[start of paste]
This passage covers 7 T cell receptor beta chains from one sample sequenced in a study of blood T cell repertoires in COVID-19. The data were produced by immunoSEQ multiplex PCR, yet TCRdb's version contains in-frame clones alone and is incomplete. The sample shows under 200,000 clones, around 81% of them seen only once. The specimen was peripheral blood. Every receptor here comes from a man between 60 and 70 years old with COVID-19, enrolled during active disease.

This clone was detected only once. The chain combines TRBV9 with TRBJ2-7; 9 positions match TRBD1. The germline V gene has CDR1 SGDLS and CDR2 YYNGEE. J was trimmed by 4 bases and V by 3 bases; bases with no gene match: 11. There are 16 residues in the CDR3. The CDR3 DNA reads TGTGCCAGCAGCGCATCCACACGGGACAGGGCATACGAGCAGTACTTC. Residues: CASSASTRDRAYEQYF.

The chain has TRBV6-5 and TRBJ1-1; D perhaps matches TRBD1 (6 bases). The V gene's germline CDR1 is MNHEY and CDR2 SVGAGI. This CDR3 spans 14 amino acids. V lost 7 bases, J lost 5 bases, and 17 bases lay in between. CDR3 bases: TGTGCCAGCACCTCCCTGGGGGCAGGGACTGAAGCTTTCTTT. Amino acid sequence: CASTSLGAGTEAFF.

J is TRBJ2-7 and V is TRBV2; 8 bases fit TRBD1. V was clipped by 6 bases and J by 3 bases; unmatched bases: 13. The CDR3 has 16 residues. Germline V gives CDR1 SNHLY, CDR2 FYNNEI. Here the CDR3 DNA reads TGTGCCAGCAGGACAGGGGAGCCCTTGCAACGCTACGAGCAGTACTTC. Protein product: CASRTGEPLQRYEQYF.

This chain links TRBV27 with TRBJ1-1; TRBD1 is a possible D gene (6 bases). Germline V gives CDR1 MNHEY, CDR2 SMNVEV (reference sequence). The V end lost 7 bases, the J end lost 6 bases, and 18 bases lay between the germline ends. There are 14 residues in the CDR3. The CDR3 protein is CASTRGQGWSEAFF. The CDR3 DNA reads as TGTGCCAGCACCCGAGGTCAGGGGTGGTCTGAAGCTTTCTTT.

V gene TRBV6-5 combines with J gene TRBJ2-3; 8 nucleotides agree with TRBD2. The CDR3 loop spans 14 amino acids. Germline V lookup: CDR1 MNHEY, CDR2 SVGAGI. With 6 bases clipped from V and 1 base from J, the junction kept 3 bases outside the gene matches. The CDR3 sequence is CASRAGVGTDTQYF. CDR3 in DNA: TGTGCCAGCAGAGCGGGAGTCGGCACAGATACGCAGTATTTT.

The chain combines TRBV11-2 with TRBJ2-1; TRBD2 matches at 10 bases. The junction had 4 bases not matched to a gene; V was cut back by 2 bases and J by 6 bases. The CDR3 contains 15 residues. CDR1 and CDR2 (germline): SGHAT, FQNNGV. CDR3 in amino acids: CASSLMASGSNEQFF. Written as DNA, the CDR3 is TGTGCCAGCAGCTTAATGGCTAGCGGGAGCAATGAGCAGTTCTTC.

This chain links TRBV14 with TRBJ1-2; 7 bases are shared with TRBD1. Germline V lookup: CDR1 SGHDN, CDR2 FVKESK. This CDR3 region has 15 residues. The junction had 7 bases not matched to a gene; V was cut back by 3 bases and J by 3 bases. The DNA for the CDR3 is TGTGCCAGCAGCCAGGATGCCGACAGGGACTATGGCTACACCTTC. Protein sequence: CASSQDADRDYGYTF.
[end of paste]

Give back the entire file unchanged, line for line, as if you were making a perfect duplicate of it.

This passage covers 7 T cell receptor beta chains from one sample sequenced in a study of blood T cell repertoires in COVID-19. The data were produced by immunoSEQ multiplex PCR, yet TCRdb's version contains in-frame clones alone and is incomplete. The sample shows under 200,000 clones, around 81% of them seen only once. The specimen was peripheral blood. Every receptor here comes from a man between 60 and 70 years old with COVID-19, enrolled during active disease.

This clone was detected only once. The chain combines TRBV9 with TRBJ2-7; 9 positions match TRBD1. The germline V gene has CDR1 SGDLS and CDR2 YYNGEE. J was trimmed by 4 bases and V by 3 bases; bases with no gene match: 11. There are 16 residues in the CDR3. The CDR3 DNA reads TGTGCCAGCAGCGCATCCACACGGGACAGGGCATACGAGCAGTACTTC. Residues: CASSASTRDRAYEQYF.

The chain has TRBV6-5 and TRBJ1-1; D perhaps matches TRBD1 (6 bases). The V gene's germline CDR1 is MNHEY and CDR2 SVGAGI. This CDR3 spans 14 amino acids. V lost 7 bases, J lost 5 bases, and 17 bases lay in between. CDR3 bases: TGTGCCAGCACCTCCCTGGGGGCAGGGACTGAAGCTTTCTTT. Amino acid sequence: CASTSLGAGTEAFF.

J is TRBJ2-7 and V is TRBV2; 8 bases fit TRBD1. V was clipped by 6 bases and J by 3 bases; unmatched bases: 13. The CDR3 has 16 residues. Germline V gives CDR1 SNHLY, CDR2 FYNNEI. Here the CDR3 DNA reads TGTGCCAGCAGGACAGGGGAGCCCTTGCAACGCTACGAGCAGTACTTC. Protein product: CASRTGEPLQRYEQYF.

This chain links TRBV27 with TRBJ1-1; TRBD1 is a possible D gene (6 bases). Germline V gives CDR1 MNHEY, CDR2 SMNVEV (reference sequence). The V end lost 7 bases, the J end lost 6 bases, and 18 bases lay between the germline ends. There are 14 residues in the CDR3. The CDR3 protein is CASTRGQGWSEAFF. The CDR3 DNA reads as TGTGCCAGCACCCGAGGTCAGGGGTGGTCTGAAGCTTTCTTT.

V gene TRBV6-5 combines with J gene TRBJ2-3; 8 nucleotides agree with TRBD2. The CDR3 loop spans 14 amino acids. Germline V lookup: CDR1 MNHEY, CDR2 SVGAGI. With 6 bases clipped from V and 1 base from J, the junction kept 3 bases outside the gene matches. The CDR3 sequence is CASRAGVGTDTQYF. CDR3 in DNA: TGTGCCAGCAGAGCGGGAGTCGGCACAGATACGCAGTATTTT.

The chain combines TRBV11-2 with TRBJ2-1; TRBD2 matches at 10 bases. The junction had 4 bases not matched to a gene; V was cut back by 2 bases and J by 6 bases. The CDR3 contains 15 residues. CDR1 and CDR2 (germline): SGHAT, FQNNGV. CDR3 in amino acids: CASSLMASGSNEQFF. Written as DNA, the CDR3 is TGTGCCAGCAGCTTAATGGCTAGCGGGAGCAATGAGCAGTTCTTC.

This chain links TRBV14 with TRBJ1-2; 7 bases are shared with TRBD1. Germline V lookup: CDR1 SGHDN, CDR2 FVKESK. This CDR3 region has 15 residues. The junction had 7 bases not matched to a gene; V was cut back by 3 bases and J by 3 bases. The DNA for the CDR3 is TGTGCCAGCAGCCAGGATGCCGACAGGGACTATGGCTACACCTTC. Protein sequence: CASSQDADRDYGYTF.